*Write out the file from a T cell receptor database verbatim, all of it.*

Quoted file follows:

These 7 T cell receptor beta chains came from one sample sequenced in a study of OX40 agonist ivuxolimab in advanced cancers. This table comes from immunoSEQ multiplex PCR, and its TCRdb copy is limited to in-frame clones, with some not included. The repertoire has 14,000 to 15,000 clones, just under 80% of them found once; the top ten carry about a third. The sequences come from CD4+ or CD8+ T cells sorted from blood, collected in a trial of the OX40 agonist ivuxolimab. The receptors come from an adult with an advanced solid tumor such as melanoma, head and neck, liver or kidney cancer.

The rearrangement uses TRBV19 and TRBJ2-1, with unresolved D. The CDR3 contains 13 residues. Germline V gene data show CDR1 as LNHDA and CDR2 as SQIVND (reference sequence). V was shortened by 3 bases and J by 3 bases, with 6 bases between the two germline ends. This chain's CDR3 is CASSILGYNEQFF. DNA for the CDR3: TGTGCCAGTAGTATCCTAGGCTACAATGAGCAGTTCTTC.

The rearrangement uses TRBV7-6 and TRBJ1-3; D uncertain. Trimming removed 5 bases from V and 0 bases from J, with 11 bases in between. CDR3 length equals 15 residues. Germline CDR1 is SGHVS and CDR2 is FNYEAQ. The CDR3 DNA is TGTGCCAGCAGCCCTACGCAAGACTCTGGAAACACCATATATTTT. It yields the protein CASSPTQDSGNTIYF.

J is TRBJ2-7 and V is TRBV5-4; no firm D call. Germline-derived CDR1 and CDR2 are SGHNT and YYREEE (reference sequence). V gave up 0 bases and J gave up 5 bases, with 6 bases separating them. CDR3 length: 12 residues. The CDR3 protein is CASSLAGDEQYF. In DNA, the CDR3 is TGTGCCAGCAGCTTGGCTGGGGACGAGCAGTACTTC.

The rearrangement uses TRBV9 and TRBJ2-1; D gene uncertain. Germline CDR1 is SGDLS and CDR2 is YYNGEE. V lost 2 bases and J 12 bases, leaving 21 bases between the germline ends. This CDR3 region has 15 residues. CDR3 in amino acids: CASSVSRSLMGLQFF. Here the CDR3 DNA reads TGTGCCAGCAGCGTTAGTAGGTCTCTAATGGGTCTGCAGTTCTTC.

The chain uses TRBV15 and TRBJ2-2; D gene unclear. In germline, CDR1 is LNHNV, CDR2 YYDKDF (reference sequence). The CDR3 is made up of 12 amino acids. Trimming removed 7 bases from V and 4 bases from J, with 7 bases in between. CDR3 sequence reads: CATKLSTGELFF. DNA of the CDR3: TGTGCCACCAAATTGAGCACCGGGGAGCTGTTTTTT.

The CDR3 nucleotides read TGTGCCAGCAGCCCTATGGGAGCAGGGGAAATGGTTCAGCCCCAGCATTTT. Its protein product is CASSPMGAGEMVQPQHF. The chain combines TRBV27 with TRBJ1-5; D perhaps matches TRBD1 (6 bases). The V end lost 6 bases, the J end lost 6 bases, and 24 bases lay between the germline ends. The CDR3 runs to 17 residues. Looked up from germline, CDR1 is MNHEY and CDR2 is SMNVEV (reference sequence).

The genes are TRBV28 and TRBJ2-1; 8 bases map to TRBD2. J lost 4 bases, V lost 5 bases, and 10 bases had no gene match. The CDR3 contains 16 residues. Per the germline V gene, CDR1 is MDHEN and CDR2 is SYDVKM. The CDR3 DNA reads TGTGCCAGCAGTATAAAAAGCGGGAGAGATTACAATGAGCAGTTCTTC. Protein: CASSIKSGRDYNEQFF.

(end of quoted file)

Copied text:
These 7 T cell receptor beta chains came from one sample sequenced in a study of OX40 agonist ivuxolimab in advanced cancers. This table comes from immunoSEQ multiplex PCR, and its TCRdb copy is limited to in-frame clones, with some not included. The repertoire has 14,000 to 15,000 clones, just under 80% of them found once; the top ten carry about a third. The sequences come from CD4+ or CD8+ T cells sorted from blood, collected in a trial of the OX40 agonist ivuxolimab. The receptors come from an adult with an advanced solid tumor such as melanoma, head and neck, liver or kidney cancer.

The rearrangement uses TRBV19 and TRBJ2-1, with unresolved D. The CDR3 contains 13 residues. Germline V gene data show CDR1 as LNHDA and CDR2 as SQIVND (reference sequence). V was shortened by 3 bases and J by 3 bases, with 6 bases between the two germline ends. This chain's CDR3 is CASSILGYNEQFF. DNA for the CDR3: TGTGCCAGTAGTATCCTAGGCTACAATGAGCAGTTCTTC.

The rearrangement uses TRBV7-6 and TRBJ1-3; D uncertain. Trimming removed 5 bases from V and 0 bases from J, with 11 bases in between. CDR3 length equals 15 residues. Germline CDR1 is SGHVS and CDR2 is FNYEAQ. The CDR3 DNA is TGTGCCAGCAGCCCTACGCAAGACTCTGGAAACACCATATATTTT. It yields the protein CASSPTQDSGNTIYF.

J is TRBJ2-7 and V is TRBV5-4; no firm D call. Germline-derived CDR1 and CDR2 are SGHNT and YYREEE (reference sequence). V gave up 0 bases and J gave up 5 bases, with 6 bases separating them. CDR3 length: 12 residues. The CDR3 protein is CASSLAGDEQYF. In DNA, the CDR3 is TGTGCCAGCAGCTTGGCTGGGGACGAGCAGTACTTC.

The rearrangement uses TRBV9 and TRBJ2-1; D gene uncertain. Germline CDR1 is SGDLS and CDR2 is YYNGEE. V lost 2 bases and J 12 bases, leaving 21 bases between the germline ends. This CDR3 region has 15 residues. CDR3 in amino acids: CASSVSRSLMGLQFF. Here the CDR3 DNA reads TGTGCCAGCAGCGTTAGTAGGTCTCTAATGGGTCTGCAGTTCTTC.

The chain uses TRBV15 and TRBJ2-2; D gene unclear. In germline, CDR1 is LNHNV, CDR2 YYDKDF (reference sequence). The CDR3 is made up of 12 amino acids. Trimming removed 7 bases from V and 4 bases from J, with 7 bases in between. CDR3 sequence reads: CATKLSTGELFF. DNA of the CDR3: TGTGCCACCAAATTGAGCACCGGGGAGCTGTTTTTT.

The CDR3 nucleotides read TGTGCCAGCAGCCCTATGGGAGCAGGGGAAATGGTTCAGCCCCAGCATTTT. Its protein product is CASSPMGAGEMVQPQHF. The chain combines TRBV27 with TRBJ1-5; D perhaps matches TRBD1 (6 bases). The V end lost 6 bases, the J end lost 6 bases, and 24 bases lay between the germline ends. The CDR3 runs to 17 residues. Looked up from germline, CDR1 is MNHEY and CDR2 is SMNVEV (reference sequence).

The genes are TRBV28 and TRBJ2-1; 8 bases map to TRBD2. J lost 4 bases, V lost 5 bases, and 10 bases had no gene match. The CDR3 contains 16 residues. Per the germline V gene, CDR1 is MDHEN and CDR2 is SYDVKM. The CDR3 DNA reads TGTGCCAGCAGTATAAAAAGCGGGAGAGATTACAATGAGCAGTTCTTC. Protein: CASSIKSGRDYNEQFF.